For to be free is not to merely cast off one's chains,
but to live in a way that respects and enhances the freedom of others.
- Nelson Mandela -

Sunday, March 11, 2007

Out of tune

Myrna definitely has a musical talent.
Even when she was only a few weeks old she would move her hands to music and we used to say that one day she’d be a famous conductor. When she was four she’d spend a few hours each week with a friend of ours, who taught several musical instruments. There Myrna would play viola da gamba, harpsichord and any other instrument she could lay her hands on. And she would sing.
Our friend told us Myrna had perfect pitch.
A year after we came to England Myrna started singing and recorder lessons with Mrs Y, who after a few lessons confirmed that Myrna was ‘a natural talent’. Under Mrs Y’s excellent guidance Myrna has developed her talents and has sung in several concerts, festivals and even done her first ever exam last year, coming out with nothing but high marks and distinctions.
After passing her exam she said to me: “Mum, I now believe that I can really sing. I mean, you say I can sing, but you’re my mother and you love me. Same goes for dad, granny and my friends. But now the examinor has said it too, so it must be true.”
The good, and in my eyes most important thing is that she genuinely enjoys singing. Last Friday night she was singing solo in a concert in a church and afterwards people came up to her, saying the inevitable: “I’m sure we’re going to hear a lot of you, you’re going to be a famous singer one day.”
But she’ll answer that she doesn’t want to sing for a living, because she likes it too much. And she wouldn’t want to have to do things and sing songs she doesn’t like and go places she doesn’t want to go, just because she’s a singer (she's been watching X-factor and was horrified by what some of the contestants have to go through).
When she thinks about her future, she can see herself teaching singing, breeding cats or starting an animal rescue home and designing clothes for a living, and singing in her spare time. As a hobby.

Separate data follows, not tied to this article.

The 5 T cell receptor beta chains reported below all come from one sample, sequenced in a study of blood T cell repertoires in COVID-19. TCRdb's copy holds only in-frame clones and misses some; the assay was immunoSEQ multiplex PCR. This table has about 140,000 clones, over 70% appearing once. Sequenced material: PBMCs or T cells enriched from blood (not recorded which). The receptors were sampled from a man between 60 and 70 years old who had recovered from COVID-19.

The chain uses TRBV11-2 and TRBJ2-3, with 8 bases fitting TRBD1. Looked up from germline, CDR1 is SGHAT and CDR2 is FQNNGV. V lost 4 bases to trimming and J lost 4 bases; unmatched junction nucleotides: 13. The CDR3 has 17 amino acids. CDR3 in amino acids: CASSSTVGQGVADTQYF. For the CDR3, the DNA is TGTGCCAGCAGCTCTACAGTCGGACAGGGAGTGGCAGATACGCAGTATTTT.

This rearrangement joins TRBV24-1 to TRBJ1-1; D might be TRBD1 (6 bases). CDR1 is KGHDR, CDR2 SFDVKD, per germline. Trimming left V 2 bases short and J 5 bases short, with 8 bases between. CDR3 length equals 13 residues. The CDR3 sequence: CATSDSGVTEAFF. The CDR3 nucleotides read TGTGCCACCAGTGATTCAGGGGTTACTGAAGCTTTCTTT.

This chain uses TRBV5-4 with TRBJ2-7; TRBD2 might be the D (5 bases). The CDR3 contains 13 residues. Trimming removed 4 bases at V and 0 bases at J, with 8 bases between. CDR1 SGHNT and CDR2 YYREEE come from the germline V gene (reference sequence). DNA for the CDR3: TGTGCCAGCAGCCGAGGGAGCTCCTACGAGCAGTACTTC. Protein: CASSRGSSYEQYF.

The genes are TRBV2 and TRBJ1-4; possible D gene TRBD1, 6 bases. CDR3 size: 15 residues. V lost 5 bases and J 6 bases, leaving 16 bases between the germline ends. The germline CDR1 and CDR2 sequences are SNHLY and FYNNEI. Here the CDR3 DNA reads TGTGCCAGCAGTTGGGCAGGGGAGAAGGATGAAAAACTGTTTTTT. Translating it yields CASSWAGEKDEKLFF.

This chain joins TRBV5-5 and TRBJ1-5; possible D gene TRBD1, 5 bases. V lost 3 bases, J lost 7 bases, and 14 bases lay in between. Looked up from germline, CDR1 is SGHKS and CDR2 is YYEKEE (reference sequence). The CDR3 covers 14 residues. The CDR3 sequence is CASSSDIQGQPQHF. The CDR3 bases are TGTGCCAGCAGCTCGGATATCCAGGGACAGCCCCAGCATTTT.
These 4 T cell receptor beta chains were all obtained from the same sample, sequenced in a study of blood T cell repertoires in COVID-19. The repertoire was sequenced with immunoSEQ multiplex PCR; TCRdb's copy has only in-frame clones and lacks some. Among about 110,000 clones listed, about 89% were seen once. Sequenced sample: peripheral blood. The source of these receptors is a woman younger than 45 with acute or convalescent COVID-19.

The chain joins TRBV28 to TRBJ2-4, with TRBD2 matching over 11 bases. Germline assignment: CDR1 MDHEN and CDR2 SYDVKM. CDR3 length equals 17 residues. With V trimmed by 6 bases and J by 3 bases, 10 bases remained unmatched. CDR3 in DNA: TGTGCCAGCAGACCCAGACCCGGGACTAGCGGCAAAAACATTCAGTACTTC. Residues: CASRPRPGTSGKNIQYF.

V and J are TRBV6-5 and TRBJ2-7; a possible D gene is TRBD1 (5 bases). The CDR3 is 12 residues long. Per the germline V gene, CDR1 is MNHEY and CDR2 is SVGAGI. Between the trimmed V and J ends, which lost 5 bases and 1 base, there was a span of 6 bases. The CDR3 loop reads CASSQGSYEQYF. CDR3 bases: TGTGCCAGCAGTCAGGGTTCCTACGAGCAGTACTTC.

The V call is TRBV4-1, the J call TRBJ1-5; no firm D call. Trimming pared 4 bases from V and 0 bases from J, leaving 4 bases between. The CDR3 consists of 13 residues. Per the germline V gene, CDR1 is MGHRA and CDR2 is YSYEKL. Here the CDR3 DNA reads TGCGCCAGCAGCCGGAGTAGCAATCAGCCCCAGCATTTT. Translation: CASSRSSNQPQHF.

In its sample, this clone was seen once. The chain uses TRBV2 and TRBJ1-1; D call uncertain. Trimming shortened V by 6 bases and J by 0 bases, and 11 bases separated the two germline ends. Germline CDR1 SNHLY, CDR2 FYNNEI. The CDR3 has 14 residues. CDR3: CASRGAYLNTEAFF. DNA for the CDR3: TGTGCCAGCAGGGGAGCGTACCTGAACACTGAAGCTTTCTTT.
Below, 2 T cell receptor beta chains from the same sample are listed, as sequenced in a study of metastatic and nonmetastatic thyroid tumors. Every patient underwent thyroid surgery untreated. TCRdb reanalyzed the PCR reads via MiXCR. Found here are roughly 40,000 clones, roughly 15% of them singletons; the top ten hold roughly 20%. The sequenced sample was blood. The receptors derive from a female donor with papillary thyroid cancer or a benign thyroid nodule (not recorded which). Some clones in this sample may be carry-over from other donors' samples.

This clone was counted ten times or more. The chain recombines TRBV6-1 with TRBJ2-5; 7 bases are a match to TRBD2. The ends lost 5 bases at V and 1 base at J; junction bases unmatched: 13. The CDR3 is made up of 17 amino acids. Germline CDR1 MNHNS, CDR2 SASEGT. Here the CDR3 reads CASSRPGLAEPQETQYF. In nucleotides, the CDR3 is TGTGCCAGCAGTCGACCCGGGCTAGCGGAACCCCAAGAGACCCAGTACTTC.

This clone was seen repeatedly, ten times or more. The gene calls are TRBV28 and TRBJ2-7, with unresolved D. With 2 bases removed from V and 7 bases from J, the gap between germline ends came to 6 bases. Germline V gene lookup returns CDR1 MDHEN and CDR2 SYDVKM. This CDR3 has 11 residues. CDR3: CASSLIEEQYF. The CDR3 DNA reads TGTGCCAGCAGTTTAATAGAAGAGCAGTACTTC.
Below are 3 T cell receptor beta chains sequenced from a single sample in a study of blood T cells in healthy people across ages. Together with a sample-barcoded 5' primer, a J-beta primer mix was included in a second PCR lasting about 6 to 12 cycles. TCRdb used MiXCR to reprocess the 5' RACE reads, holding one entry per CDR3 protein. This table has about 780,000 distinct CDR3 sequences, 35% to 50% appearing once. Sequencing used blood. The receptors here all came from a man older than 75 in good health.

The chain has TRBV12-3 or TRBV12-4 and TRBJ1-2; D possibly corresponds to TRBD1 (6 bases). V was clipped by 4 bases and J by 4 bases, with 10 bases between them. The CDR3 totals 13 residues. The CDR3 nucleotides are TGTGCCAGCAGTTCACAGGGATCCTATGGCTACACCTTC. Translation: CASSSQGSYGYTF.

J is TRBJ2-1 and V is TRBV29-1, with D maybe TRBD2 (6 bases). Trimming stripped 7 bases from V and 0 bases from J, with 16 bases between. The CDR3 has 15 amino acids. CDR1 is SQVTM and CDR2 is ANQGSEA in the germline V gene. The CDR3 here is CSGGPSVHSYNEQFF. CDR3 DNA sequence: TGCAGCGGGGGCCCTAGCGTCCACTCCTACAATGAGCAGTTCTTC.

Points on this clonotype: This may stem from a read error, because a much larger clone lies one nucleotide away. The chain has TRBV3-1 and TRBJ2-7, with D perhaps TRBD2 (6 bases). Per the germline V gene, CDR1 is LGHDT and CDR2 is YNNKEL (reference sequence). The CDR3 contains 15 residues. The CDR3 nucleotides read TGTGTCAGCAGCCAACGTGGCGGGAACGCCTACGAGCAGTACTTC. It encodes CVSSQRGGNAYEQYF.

It’s amazing that she perseveres her singing in our house. Because eventhough Ken and I encourage her all the time and really enjoy listening to her, Owen most certainly doesn’t.
Owen, among many other talents, has Asperger Syndrome. Which means he has extremely (over)sensitive senses, the most developed one being his hearing. When Myrna sings a high note - she is a very powerful soprano - it almost literally hurts him. He shrinks away and has to cover his ears. That’s on a good day. You don’t want to be around on a bad day.
So consequently Myrna only sings when and where he can’t hear her. She now knows and understands what makes him react the way he does, but still, it’s not very nice for her. When Owen is away to Kielder or anywhere else, Myrna practically sings from the moment he leaves the house till the moment he comes back.

Big sister AL has not got any problems with the singing itself, but finds it - in her own words - difficult that everybody always seems to be on about Myrna’s singing, as if she (AL) and the things she does don’t exist or do not matter. She is, she admits, slightly jealous. She’ll only comment on Myrna’s singing when she hears something go wrong or when she doesn’t like a particular song. Not very encouraging.

And then there’s me, Libra mother, trying to explain everybody to everybody, trying to keep the peace and at the same time give each of them the space they so much need.
I find it really difficult that my childrens’ talents aren’t tuned in to each other.
Friday morning, Myrna was nervous about the upcoming concert. She was in the kitchen with me, drawing, and at the same time going over her songs in her head, because she was afraid she’d forget the words.
At the same time Owen and his friend J were playing a game of Lord of the Rings on the kitchen table. Owen was losing big time. And he doesn’t like losing. He was desperately trying to keep his cool, but it wasn’t easy.
Myrna was not aware of this all going on, being very focused on her own things. And at a certain moment she started humming her songs.
I felt the tension building up, but before I could think of a clever way to interfere, Owen slammed his fist on the table and shouted “Shut up!” to Myrna.
Who got the shock of her life and burst out in tears. And then started screaming at him.
Two totally frustrated children. And I was frustrated too, because I’d felt it coming and I just hadn’t been quick enough to prevent it.
I asked Owen and J to take the dogs for a walk and get some fresh air and I sat and talked with Myrna until she’d calmed down and then went through the songs with her. When Owen came back he apologised to Myrna (I'm sure J whispered something is his ear, he's a true friend) and she gracefully accepted.

That night at the concert a few of the orchestra’s violinists were slightly out of tune, to put it mildly. For Myrna that’s sheer torture, but she sat through it bravely, a big sigh of relief when it was finished. She then turned to me and said: “Good thing Owen isn’t here, he’d really go berserk and run out!”
It was one of these moments where I'm aware that, eventhough my children may have conflicting talents, they are so lucky to have each other. If they now learn to accept and live with each other, they will at one moment be ready to cope with the rest of the world!

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